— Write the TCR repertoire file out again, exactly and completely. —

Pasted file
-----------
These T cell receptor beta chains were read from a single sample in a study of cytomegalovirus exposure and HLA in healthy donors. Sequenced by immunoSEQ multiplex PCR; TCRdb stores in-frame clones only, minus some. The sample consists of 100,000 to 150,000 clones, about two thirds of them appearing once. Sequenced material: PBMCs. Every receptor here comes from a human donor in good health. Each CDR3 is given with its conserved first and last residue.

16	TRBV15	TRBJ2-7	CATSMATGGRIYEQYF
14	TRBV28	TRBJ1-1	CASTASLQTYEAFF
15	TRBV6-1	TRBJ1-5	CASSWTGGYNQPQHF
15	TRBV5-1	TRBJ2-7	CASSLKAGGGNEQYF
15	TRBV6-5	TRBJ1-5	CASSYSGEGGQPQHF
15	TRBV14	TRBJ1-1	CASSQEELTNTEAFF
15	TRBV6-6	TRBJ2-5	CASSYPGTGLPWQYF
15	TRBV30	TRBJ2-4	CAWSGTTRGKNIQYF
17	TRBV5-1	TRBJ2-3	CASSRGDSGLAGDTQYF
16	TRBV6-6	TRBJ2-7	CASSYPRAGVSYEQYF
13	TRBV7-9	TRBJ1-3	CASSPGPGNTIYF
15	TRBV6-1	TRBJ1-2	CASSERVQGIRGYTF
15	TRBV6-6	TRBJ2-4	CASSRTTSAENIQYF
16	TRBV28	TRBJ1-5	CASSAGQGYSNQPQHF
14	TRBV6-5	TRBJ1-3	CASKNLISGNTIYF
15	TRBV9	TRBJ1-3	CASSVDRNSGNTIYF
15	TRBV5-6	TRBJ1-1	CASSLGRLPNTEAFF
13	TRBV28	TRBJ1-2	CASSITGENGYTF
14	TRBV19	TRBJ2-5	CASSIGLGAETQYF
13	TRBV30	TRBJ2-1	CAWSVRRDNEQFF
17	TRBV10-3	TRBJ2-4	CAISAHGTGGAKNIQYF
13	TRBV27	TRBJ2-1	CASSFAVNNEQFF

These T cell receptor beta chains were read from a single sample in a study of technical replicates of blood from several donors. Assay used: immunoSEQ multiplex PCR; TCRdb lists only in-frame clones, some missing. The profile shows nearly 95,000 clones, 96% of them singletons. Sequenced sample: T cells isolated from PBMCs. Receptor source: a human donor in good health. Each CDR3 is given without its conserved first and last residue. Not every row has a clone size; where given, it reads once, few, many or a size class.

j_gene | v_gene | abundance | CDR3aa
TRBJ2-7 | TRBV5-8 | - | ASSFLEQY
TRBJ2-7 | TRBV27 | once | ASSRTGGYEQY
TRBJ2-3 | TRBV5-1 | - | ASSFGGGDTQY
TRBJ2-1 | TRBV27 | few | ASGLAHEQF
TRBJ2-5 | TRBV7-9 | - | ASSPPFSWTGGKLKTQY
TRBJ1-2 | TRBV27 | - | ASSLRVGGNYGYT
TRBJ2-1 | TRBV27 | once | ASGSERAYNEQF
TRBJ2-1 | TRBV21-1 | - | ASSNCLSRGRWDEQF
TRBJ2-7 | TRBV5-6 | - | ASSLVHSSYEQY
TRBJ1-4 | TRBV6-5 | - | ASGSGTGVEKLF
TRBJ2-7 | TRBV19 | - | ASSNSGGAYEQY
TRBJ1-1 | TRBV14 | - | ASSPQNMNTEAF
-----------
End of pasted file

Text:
These T cell receptor beta chains were read from a single sample in a study of cytomegalovirus exposure and HLA in healthy donors. Sequenced by immunoSEQ multiplex PCR; TCRdb stores in-frame clones only, minus some. The sample consists of 100,000 to 150,000 clones, about two thirds of them appearing once. Sequenced material: PBMCs. Every receptor here comes from a human donor in good health. Each CDR3 is given with its conserved first and last residue.

16	TRBV15	TRBJ2-7	CATSMATGGRIYEQYF
14	TRBV28	TRBJ1-1	CASTASLQTYEAFF
15	TRBV6-1	TRBJ1-5	CASSWTGGYNQPQHF
15	TRBV5-1	TRBJ2-7	CASSLKAGGGNEQYF
15	TRBV6-5	TRBJ1-5	CASSYSGEGGQPQHF
15	TRBV14	TRBJ1-1	CASSQEELTNTEAFF
15	TRBV6-6	TRBJ2-5	CASSYPGTGLPWQYF
15	TRBV30	TRBJ2-4	CAWSGTTRGKNIQYF
17	TRBV5-1	TRBJ2-3	CASSRGDSGLAGDTQYF
16	TRBV6-6	TRBJ2-7	CASSYPRAGVSYEQYF
13	TRBV7-9	TRBJ1-3	CASSPGPGNTIYF
15	TRBV6-1	TRBJ1-2	CASSERVQGIRGYTF
15	TRBV6-6	TRBJ2-4	CASSRTTSAENIQYF
16	TRBV28	TRBJ1-5	CASSAGQGYSNQPQHF
14	TRBV6-5	TRBJ1-3	CASKNLISGNTIYF
15	TRBV9	TRBJ1-3	CASSVDRNSGNTIYF
15	TRBV5-6	TRBJ1-1	CASSLGRLPNTEAFF
13	TRBV28	TRBJ1-2	CASSITGENGYTF
14	TRBV19	TRBJ2-5	CASSIGLGAETQYF
13	TRBV30	TRBJ2-1	CAWSVRRDNEQFF
17	TRBV10-3	TRBJ2-4	CAISAHGTGGAKNIQYF
13	TRBV27	TRBJ2-1	CASSFAVNNEQFF

These T cell receptor beta chains were read from a single sample in a study of technical replicates of blood from several donors. Assay used: immunoSEQ multiplex PCR; TCRdb lists only in-frame clones, some missing. The profile shows nearly 95,000 clones, 96% of them singletons. Sequenced sample: T cells isolated from PBMCs. Receptor source: a human donor in good health. Each CDR3 is given without its conserved first and last residue. Not every row has a clone size; where given, it reads once, few, many or a size class.

j_gene | v_gene | abundance | CDR3aa
TRBJ2-7 | TRBV5-8 | - | ASSFLEQY
TRBJ2-7 | TRBV27 | once | ASSRTGGYEQY
TRBJ2-3 | TRBV5-1 | - | ASSFGGGDTQY
TRBJ2-1 | TRBV27 | few | ASGLAHEQF
TRBJ2-5 | TRBV7-9 | - | ASSPPFSWTGGKLKTQY
TRBJ1-2 | TRBV27 | - | ASSLRVGGNYGYT
TRBJ2-1 | TRBV27 | once | ASGSERAYNEQF
TRBJ2-1 | TRBV21-1 | - | ASSNCLSRGRWDEQF
TRBJ2-7 | TRBV5-6 | - | ASSLVHSSYEQY
TRBJ1-4 | TRBV6-5 | - | ASGSGTGVEKLF
TRBJ2-7 | TRBV19 | - | ASSNSGGAYEQY
TRBJ1-1 | TRBV14 | - | ASSPQNMNTEAF